Why dental health matters | Point of Blue

Why dental health matters | Point of Blue
Why dental health matters | Point of Blue


By Susan Burke | January 9, 2023 | Healthy Lifestyle, Health Conditions

Did you know that your dentist might be the first to notice a medical problem? The fact is, symptoms of more than 100 diseases can show up in the mouth.1 That’s why regular exams are such an important part of protecting your total health as well as your dental health.

If you are one of the 37.3 million Americans living with diabetes,2 it is even more important. People with diabetes are at a higher risk for gum disease and other oral problems. Research suggests that treating gum disease can help improve blood sugar control in patients living with diabetes.3 And that can help decrease the progression of the disease.

Studies also show that gum disease is linked to heart disease.4 People with gum disease are twice as likely to have a heart attack as those with healthy gums!5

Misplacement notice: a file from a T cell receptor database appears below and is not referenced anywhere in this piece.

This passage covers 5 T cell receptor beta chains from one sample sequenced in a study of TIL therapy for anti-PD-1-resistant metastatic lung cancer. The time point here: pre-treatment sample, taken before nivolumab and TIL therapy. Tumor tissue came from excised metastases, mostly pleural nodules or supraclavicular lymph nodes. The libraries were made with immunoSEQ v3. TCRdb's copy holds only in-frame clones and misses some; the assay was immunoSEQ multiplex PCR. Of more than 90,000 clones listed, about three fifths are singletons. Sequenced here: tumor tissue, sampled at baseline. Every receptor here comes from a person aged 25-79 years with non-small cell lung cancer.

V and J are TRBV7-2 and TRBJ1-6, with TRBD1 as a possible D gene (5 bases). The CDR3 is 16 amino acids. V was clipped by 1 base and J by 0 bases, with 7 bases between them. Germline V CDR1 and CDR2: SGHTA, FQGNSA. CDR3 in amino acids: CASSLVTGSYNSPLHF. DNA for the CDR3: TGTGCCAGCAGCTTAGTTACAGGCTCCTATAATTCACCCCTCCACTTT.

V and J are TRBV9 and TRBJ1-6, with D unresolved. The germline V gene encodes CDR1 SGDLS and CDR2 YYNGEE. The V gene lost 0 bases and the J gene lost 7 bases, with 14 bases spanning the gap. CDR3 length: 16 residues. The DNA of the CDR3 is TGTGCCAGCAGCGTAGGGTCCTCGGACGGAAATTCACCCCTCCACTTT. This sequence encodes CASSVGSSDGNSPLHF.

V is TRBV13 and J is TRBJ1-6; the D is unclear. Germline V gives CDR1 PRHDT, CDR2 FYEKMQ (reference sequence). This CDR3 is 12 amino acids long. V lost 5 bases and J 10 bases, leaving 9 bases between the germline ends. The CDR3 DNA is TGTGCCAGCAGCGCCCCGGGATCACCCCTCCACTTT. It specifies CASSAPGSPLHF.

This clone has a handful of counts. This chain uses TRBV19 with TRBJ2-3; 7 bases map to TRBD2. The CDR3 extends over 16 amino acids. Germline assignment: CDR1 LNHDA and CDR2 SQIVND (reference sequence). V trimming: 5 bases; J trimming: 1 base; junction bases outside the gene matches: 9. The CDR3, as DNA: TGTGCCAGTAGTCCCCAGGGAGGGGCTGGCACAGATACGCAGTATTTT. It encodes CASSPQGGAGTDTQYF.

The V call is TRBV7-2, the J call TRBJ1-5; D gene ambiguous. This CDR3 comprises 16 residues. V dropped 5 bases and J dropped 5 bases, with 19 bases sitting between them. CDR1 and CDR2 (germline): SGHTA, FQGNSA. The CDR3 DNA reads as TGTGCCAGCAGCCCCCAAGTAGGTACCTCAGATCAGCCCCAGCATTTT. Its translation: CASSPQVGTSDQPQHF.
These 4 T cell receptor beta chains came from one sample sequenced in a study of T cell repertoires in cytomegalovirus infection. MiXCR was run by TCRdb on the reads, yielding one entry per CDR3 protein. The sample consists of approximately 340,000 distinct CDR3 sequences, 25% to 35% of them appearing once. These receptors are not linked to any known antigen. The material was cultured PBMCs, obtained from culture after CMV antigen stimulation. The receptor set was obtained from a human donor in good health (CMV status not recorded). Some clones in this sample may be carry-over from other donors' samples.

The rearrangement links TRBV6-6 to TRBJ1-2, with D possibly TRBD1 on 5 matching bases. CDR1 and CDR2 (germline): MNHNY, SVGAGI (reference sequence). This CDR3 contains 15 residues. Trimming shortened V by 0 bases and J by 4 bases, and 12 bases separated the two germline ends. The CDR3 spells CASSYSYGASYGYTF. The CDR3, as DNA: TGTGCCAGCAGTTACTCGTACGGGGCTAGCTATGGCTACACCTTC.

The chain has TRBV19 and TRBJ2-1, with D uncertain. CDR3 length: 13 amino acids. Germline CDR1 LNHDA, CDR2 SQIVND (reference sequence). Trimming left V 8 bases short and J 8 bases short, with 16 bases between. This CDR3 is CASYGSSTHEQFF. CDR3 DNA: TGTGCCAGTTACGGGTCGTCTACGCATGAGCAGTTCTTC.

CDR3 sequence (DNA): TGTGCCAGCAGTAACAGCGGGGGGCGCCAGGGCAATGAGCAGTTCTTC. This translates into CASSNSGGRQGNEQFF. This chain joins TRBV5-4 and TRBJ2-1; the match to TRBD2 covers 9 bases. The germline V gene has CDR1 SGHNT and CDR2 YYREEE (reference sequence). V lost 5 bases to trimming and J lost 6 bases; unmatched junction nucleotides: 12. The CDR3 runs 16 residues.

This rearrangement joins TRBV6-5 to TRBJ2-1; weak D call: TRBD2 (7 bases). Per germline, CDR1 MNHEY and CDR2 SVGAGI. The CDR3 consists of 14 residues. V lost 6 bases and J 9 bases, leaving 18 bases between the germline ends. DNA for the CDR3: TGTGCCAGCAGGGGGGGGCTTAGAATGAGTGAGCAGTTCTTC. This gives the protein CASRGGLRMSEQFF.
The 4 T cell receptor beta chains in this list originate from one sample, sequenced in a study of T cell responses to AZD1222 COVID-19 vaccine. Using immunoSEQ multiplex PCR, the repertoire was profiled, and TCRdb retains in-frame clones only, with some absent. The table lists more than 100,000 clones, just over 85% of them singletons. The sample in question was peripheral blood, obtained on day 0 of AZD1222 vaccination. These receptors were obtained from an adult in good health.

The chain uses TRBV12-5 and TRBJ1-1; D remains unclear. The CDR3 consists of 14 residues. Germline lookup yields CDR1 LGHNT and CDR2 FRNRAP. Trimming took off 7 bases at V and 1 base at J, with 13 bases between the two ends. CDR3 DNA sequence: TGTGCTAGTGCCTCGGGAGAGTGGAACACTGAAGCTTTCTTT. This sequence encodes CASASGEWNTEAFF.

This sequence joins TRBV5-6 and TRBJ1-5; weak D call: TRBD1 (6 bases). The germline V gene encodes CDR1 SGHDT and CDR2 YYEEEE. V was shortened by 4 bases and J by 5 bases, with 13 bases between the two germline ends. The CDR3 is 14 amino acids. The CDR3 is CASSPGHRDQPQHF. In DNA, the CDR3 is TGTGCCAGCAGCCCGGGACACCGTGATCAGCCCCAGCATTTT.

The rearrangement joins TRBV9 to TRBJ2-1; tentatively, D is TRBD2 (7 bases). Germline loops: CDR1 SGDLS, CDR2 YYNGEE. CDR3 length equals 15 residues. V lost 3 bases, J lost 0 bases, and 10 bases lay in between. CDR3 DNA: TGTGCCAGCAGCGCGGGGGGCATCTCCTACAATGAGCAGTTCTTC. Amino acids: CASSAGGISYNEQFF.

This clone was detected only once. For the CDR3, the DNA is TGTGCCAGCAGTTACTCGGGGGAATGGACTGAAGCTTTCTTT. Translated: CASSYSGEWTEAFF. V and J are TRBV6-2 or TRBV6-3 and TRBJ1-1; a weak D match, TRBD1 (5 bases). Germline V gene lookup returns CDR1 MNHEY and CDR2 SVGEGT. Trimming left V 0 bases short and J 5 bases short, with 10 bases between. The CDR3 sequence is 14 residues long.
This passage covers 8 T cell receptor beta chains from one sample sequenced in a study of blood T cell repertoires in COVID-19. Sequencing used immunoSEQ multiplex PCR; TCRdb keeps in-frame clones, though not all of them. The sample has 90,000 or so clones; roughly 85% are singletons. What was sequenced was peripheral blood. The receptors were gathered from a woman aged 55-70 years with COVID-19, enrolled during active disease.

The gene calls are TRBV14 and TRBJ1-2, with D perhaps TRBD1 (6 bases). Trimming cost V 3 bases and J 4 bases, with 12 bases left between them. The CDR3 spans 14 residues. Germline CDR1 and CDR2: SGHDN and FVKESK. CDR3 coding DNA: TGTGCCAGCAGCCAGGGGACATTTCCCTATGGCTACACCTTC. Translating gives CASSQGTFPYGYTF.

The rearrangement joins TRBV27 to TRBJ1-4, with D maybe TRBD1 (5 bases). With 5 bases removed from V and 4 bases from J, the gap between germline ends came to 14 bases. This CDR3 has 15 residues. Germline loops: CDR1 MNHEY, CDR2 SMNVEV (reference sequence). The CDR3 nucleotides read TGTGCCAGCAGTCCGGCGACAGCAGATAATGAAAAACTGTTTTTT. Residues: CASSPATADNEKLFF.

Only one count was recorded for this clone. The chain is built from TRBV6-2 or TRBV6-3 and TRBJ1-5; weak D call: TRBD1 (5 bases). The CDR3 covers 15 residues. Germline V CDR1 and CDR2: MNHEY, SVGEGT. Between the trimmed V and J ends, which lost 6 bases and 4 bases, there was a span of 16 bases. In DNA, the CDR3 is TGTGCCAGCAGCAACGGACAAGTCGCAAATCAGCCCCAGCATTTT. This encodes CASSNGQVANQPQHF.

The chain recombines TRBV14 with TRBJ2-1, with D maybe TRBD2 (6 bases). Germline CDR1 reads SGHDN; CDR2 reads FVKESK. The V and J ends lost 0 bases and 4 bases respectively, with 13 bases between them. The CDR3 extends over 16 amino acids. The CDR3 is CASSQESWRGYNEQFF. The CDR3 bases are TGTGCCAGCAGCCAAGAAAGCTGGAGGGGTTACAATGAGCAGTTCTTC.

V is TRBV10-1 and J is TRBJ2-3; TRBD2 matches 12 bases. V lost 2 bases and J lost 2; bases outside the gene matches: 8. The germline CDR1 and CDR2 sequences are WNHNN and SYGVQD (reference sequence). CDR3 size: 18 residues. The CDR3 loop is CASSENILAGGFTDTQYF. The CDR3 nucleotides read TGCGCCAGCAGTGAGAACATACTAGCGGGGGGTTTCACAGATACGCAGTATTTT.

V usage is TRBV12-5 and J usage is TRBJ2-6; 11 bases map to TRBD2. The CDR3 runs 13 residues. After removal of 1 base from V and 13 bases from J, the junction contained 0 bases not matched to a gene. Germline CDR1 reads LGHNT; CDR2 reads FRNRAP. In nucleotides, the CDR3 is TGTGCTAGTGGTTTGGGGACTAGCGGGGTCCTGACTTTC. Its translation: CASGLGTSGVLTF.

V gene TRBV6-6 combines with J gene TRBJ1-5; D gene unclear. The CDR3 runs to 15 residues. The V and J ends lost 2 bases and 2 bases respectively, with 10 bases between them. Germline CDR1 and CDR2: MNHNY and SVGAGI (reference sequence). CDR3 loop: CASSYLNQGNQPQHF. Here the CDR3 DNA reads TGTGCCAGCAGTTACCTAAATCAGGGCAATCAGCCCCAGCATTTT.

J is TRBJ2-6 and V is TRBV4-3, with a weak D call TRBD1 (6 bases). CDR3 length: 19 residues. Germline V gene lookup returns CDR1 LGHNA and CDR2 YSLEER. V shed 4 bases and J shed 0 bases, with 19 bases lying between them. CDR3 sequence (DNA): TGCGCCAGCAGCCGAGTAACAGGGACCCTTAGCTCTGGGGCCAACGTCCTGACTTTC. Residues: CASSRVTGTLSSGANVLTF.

The symptoms of gum disease are easy to spot:

  • Red or swollen gums
  • Tender or bleeding gums
  • Bad breath that won’t go away
  • Painful chewing
  • Loose teeth
  • Sensitive teeth
  • Receding gums or longer-appearing teeth

Three ways to help keep your mouth – and body – healthy:

  1. Spot warning signs of gum trouble early
  2. Have teeth cleaned and checked at least twice per year
  3. Make sure your dentist knows if you have diabetes, heart disease or other chronic illnesses

Simply taking care of your teeth and gums can have a big impact on your quality of life – and that’s certainly something to smile about.

More information:

Did you know that most Dental Blue® plans cover preventive services at 100 percent with no deductible? It’s true! Learn more about dental benefits from Blue Cross NC at BlueCrossNC.com/DentalHealth.


1 Source: mayoclinic.org/healthy-lifestyle/adult-health/in-depth/dental/art-20047475 (Accessed November 2022)
2 Source: cdc.gov/diabetes/library/spotlights/diabetes-facts-stats.html (Accessed November 2022)
3 Source: mouthhealthy.org/all-topics-a-z/diabetes/ (Accessed November 2022)
4 Source: ncbi.nlm.nih.gov/pmc/articles/PMC7027895/ (Accessed November 2022)
5 Source: health.harvard.edu/heart-health/gum-disease-and-heart-health-probing-the-link (Accessed November 2022)

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